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April 29, 2011, 08:05 
pisoFoam laplace equation

#1 
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fisch
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Hello,
i'm currently reading jasaks thesis and have a look inside the pisofoam solver. Here is one thing i didnt understand in the following part of the solver: U = rUA*UEqn.H(); phi = (fvc::interpolate(U) & mesh.Sf())+(maybe something) ... fvScalarMatrix pEqn ( fvm::laplacian(rUA, p) == fvc::div(phi) ); Is the equation for phi representing the hole (2nd) r.h.s. of equation 3.141 in the thesis (page 146)? I thought so, because we are evaluating here the UEqn.H/a_p on the Surface multiplied by the Area. Why are we then taking the divergence of phi in the laplace equation? This would not match the formula 3.141 or 3.143... Can anybody help me and/or tell me my missinterpretations? This would be great. Thanks for any advice, rupert 

April 30, 2011, 02:40 

#2 
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Alberto Passalacqua
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Hi, think to discretizing the momentum equation as
A*U = H  grad(p), then U = H/A  1/A * grad(p) The face flux is then phi = U_f . S = (H/A)_f . S  (1/A)_f S snGrad(p) OpenFOAM first computes phi = (H/A)_f . S, then solves the pressure equation obtained imposing div(phi) = 0, which leads to laplacian (1/A*p) = div(phi) Once this equation is solved, the flux is corrected using the second part of the flux definition.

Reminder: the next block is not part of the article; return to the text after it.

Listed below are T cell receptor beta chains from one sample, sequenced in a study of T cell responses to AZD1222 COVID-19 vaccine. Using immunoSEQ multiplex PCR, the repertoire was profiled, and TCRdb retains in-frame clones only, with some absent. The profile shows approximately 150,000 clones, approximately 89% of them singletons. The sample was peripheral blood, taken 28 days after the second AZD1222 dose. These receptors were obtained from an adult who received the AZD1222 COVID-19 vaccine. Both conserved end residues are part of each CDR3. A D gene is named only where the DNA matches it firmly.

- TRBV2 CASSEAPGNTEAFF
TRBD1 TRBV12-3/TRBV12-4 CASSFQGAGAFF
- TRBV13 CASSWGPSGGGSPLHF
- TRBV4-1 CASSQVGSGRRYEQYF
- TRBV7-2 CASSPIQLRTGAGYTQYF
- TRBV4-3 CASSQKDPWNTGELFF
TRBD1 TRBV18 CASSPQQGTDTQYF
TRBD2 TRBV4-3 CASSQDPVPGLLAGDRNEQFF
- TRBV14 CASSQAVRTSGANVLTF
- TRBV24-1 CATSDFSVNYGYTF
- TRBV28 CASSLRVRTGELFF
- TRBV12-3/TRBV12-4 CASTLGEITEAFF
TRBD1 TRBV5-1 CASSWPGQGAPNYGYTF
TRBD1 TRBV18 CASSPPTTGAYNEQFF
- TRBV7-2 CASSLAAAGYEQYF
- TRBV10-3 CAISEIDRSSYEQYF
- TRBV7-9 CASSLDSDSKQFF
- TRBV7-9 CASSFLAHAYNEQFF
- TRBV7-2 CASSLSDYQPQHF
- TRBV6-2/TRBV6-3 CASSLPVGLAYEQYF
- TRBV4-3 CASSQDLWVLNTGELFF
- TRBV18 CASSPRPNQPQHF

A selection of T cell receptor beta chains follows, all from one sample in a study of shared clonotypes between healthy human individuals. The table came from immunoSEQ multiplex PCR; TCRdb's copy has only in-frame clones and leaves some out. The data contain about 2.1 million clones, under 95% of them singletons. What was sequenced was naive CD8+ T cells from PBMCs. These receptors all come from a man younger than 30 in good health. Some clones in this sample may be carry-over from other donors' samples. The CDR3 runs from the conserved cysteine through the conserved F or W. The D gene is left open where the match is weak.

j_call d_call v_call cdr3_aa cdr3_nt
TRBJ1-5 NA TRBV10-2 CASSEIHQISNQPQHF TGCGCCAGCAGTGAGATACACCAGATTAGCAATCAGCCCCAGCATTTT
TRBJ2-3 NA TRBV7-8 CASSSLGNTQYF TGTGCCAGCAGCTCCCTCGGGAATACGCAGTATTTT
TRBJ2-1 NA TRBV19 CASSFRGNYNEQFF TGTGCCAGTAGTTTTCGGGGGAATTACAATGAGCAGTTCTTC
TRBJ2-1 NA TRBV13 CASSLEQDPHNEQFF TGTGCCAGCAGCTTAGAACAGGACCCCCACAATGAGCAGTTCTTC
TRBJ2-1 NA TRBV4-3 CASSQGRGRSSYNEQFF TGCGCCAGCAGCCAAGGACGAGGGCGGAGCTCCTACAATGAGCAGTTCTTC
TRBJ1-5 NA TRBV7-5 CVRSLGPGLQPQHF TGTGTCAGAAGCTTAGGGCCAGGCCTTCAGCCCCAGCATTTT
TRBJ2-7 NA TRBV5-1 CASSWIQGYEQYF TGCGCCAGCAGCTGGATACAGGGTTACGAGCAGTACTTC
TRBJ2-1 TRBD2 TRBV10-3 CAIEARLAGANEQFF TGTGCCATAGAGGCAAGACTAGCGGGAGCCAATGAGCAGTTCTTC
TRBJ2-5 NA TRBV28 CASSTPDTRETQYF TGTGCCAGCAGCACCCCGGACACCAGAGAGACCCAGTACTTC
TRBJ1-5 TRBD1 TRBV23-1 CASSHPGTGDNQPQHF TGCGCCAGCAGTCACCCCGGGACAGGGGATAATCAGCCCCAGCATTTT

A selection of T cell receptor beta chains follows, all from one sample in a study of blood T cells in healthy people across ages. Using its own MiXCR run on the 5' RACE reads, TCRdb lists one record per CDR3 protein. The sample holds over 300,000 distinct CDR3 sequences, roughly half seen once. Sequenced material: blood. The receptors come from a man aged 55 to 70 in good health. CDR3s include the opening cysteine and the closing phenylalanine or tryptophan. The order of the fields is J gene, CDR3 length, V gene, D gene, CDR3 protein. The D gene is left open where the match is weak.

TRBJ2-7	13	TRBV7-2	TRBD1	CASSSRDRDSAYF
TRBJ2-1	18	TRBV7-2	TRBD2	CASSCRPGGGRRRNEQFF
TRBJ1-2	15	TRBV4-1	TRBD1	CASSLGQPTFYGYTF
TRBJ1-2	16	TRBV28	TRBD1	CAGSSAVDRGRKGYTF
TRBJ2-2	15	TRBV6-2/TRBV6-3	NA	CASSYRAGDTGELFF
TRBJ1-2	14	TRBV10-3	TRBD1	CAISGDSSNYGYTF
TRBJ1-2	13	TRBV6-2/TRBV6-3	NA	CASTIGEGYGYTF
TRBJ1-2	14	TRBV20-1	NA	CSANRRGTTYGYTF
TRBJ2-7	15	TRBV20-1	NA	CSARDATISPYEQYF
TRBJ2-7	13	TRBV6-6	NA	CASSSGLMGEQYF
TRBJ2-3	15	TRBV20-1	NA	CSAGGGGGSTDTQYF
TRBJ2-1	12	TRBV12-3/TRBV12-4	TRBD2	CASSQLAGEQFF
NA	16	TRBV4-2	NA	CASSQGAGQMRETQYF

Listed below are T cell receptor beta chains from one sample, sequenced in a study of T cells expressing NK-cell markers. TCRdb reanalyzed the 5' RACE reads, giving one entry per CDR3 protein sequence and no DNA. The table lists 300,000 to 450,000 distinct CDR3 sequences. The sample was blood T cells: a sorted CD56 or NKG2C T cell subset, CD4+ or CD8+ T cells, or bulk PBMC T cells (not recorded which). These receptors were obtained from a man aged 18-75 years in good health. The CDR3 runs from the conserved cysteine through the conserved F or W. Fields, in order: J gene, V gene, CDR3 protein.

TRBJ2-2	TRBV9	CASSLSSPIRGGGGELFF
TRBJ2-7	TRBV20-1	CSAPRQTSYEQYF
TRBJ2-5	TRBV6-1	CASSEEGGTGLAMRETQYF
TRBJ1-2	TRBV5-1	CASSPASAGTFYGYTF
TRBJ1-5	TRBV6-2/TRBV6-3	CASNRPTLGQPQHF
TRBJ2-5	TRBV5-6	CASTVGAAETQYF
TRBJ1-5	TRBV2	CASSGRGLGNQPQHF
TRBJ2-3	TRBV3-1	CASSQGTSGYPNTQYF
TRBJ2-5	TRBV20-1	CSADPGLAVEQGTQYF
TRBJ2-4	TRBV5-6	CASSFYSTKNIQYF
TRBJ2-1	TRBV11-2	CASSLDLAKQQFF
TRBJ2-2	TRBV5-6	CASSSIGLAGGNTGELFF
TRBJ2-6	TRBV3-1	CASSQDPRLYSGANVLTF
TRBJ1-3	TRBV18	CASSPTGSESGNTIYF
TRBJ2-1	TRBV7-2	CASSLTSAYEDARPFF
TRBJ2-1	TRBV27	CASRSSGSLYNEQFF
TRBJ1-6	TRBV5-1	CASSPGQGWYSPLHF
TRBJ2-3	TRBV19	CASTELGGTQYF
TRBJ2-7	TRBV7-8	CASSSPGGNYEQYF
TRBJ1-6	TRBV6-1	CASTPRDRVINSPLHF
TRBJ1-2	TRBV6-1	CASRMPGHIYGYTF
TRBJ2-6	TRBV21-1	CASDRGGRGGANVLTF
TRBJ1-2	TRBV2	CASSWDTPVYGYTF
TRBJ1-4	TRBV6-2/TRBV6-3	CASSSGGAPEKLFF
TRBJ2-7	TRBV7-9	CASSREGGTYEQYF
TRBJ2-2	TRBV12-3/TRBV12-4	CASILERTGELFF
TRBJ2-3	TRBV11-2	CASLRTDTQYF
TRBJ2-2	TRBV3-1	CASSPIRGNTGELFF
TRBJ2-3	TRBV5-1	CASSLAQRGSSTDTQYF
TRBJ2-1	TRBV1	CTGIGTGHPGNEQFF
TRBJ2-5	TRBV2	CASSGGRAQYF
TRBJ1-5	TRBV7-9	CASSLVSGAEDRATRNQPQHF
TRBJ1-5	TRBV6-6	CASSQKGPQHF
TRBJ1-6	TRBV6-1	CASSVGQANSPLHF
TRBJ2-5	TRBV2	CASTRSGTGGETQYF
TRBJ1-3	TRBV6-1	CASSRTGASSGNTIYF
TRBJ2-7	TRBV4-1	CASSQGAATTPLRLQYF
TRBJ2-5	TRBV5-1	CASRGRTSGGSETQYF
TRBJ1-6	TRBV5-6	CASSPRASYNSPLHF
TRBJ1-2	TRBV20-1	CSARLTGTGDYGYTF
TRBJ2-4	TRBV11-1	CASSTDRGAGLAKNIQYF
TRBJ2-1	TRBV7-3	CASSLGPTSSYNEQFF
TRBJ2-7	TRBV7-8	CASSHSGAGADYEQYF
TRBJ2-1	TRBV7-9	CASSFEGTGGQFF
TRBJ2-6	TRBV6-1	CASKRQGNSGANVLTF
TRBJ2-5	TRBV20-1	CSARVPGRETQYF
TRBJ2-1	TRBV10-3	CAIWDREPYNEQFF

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April 30, 2011, 08:37 

#3  
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fisch
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Quote:
Hello Alberto, thank you for the reply. Maybe i have problems understanding the commands... I understand that taking the divergence of equation phi = U_f . S = (H/A)_f . S  (1/A)_f S snGrad(p) removes the left hand side and the right hand side = 0 is building then the poisson equation... right? But I thought that (1/A)_f S snGrad(p) == div[(1/A) * grad(p)] == laplace (1/A * p) Herein snGrad(p) is the gradient of p at the surfaces. is this not right? Having a look on the equation for pressure on http://openfoamwiki.net/index.php/Th...hm_in_OpenFOAM at chapter 2 (the last equation) this would lead (for me) to a pressure equation like: laplacian (1/A*p) = (H/A)_f . S = phi (and not div(phi)) Do you understand my problem? where is my misinterpretation??? Thank you a lot, rupert 

April 30, 2011, 16:57 

#4  
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Alberto Passalacqua
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Quote:
Quote:
phi = (H/A)_f . S  (1/A)_f S snGrad(p) you have div(phi) = 0 implies div((H/A)_f . S) = laplacian(1/A*p), which is exactly div(phi) = laplacian(1/A*p) Best,
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Alberto Passalacqua GeekoCFD  A free distribution based on openSUSE 64 bit with CFD tools, including OpenFOAM. Available as in both physical and virtual formats (current status: http://albertopassalacqua.com/?p=1541) OpenQBMM  An opensource implementation of quadraturebased moment methods. To obtain more accurate answers, please specify the version of OpenFOAM you are using. Last edited by alberto; May 2, 2011 at 03:12. Reason: Added missing S